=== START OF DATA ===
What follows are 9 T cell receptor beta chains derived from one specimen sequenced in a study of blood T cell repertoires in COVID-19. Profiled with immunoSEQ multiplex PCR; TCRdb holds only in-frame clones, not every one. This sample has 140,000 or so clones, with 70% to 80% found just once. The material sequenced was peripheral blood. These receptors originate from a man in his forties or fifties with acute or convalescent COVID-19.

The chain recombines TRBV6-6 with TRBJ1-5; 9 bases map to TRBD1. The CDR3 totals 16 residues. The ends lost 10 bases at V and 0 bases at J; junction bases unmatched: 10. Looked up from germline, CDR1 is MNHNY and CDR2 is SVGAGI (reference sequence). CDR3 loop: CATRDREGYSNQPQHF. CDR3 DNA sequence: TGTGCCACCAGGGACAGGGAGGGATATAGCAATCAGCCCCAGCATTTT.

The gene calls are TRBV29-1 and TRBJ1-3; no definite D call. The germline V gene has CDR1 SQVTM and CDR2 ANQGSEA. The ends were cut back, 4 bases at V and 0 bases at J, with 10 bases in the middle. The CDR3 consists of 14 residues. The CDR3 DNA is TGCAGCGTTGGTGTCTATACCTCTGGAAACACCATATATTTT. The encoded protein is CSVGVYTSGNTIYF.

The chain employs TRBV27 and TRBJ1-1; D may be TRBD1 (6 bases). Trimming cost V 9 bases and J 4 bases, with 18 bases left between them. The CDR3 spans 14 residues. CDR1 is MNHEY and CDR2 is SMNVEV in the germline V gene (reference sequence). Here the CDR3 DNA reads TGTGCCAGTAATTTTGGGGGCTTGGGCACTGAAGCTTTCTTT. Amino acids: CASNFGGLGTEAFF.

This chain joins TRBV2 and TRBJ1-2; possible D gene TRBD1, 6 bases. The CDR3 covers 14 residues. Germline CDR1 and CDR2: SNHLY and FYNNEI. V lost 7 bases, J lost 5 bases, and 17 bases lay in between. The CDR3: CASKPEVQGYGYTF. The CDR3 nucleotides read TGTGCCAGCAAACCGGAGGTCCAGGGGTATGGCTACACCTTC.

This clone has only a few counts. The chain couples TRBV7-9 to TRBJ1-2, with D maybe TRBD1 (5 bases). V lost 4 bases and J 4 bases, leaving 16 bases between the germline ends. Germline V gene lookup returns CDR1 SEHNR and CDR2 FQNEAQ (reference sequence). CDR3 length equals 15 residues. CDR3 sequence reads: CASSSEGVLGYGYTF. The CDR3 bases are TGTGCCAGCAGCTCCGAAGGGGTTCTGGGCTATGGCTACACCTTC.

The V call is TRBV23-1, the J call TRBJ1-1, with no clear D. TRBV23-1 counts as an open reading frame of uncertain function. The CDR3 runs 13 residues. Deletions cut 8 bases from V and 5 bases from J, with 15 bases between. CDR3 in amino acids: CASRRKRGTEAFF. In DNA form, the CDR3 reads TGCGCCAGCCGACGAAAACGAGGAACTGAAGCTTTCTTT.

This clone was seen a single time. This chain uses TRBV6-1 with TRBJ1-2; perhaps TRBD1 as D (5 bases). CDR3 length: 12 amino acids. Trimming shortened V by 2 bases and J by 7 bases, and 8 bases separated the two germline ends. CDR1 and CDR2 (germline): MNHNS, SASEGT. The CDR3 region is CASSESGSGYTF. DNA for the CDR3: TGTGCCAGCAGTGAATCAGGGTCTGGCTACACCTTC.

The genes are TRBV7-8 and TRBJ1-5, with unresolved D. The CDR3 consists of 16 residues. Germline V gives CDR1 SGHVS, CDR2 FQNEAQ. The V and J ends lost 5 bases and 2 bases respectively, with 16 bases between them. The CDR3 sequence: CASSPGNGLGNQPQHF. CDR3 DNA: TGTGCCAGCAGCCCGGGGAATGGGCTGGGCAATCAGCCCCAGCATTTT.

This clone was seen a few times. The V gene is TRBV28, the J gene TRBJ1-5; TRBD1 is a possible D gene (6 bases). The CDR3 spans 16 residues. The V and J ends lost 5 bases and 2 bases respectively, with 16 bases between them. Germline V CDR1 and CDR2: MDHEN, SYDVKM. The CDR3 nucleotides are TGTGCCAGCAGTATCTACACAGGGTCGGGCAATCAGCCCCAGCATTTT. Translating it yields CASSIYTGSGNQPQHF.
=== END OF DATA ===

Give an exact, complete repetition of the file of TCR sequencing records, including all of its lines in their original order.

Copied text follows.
What follows are 9 T cell receptor beta chains derived from one specimen sequenced in a study of blood T cell repertoires in COVID-19. Profiled with immunoSEQ multiplex PCR; TCRdb holds only in-frame clones, not every one. This sample has 140,000 or so clones, with 70% to 80% found just once. The material sequenced was peripheral blood. These receptors originate from a man in his forties or fifties with acute or convalescent COVID-19.

The chain recombines TRBV6-6 with TRBJ1-5; 9 bases map to TRBD1. The CDR3 totals 16 residues. The ends lost 10 bases at V and 0 bases at J; junction bases unmatched: 10. Looked up from germline, CDR1 is MNHNY and CDR2 is SVGAGI (reference sequence). CDR3 loop: CATRDREGYSNQPQHF. CDR3 DNA sequence: TGTGCCACCAGGGACAGGGAGGGATATAGCAATCAGCCCCAGCATTTT.

The gene calls are TRBV29-1 and TRBJ1-3; no definite D call. The germline V gene has CDR1 SQVTM and CDR2 ANQGSEA. The ends were cut back, 4 bases at V and 0 bases at J, with 10 bases in the middle. The CDR3 consists of 14 residues. The CDR3 DNA is TGCAGCGTTGGTGTCTATACCTCTGGAAACACCATATATTTT. The encoded protein is CSVGVYTSGNTIYF.

The chain employs TRBV27 and TRBJ1-1; D may be TRBD1 (6 bases). Trimming cost V 9 bases and J 4 bases, with 18 bases left between them. The CDR3 spans 14 residues. CDR1 is MNHEY and CDR2 is SMNVEV in the germline V gene (reference sequence). Here the CDR3 DNA reads TGTGCCAGTAATTTTGGGGGCTTGGGCACTGAAGCTTTCTTT. Amino acids: CASNFGGLGTEAFF.

This chain joins TRBV2 and TRBJ1-2; possible D gene TRBD1, 6 bases. The CDR3 covers 14 residues. Germline CDR1 and CDR2: SNHLY and FYNNEI. V lost 7 bases, J lost 5 bases, and 17 bases lay in between. The CDR3: CASKPEVQGYGYTF. The CDR3 nucleotides read TGTGCCAGCAAACCGGAGGTCCAGGGGTATGGCTACACCTTC.

This clone has only a few counts. The chain couples TRBV7-9 to TRBJ1-2, with D maybe TRBD1 (5 bases). V lost 4 bases and J 4 bases, leaving 16 bases between the germline ends. Germline V gene lookup returns CDR1 SEHNR and CDR2 FQNEAQ (reference sequence). CDR3 length equals 15 residues. CDR3 sequence reads: CASSSEGVLGYGYTF. The CDR3 bases are TGTGCCAGCAGCTCCGAAGGGGTTCTGGGCTATGGCTACACCTTC.

The V call is TRBV23-1, the J call TRBJ1-1, with no clear D. TRBV23-1 counts as an open reading frame of uncertain function. The CDR3 runs 13 residues. Deletions cut 8 bases from V and 5 bases from J, with 15 bases between. CDR3 in amino acids: CASRRKRGTEAFF. In DNA form, the CDR3 reads TGCGCCAGCCGACGAAAACGAGGAACTGAAGCTTTCTTT.

This clone was seen a single time. This chain uses TRBV6-1 with TRBJ1-2; perhaps TRBD1 as D (5 bases). CDR3 length: 12 amino acids. Trimming shortened V by 2 bases and J by 7 bases, and 8 bases separated the two germline ends. CDR1 and CDR2 (germline): MNHNS, SASEGT. The CDR3 region is CASSESGSGYTF. DNA for the CDR3: TGTGCCAGCAGTGAATCAGGGTCTGGCTACACCTTC.

The genes are TRBV7-8 and TRBJ1-5, with unresolved D. The CDR3 consists of 16 residues. Germline V gives CDR1 SGHVS, CDR2 FQNEAQ. The V and J ends lost 5 bases and 2 bases respectively, with 16 bases between them. The CDR3 sequence: CASSPGNGLGNQPQHF. CDR3 DNA: TGTGCCAGCAGCCCGGGGAATGGGCTGGGCAATCAGCCCCAGCATTTT.

This clone was seen a few times. The V gene is TRBV28, the J gene TRBJ1-5; TRBD1 is a possible D gene (6 bases). The CDR3 spans 16 residues. The V and J ends lost 5 bases and 2 bases respectively, with 16 bases between them. Germline V CDR1 and CDR2: MDHEN, SYDVKM. The CDR3 nucleotides are TGTGCCAGCAGTATCTACACAGGGTCGGGCAATCAGCCCCAGCATTTT. Translating it yields CASSIYTGSGNQPQHF.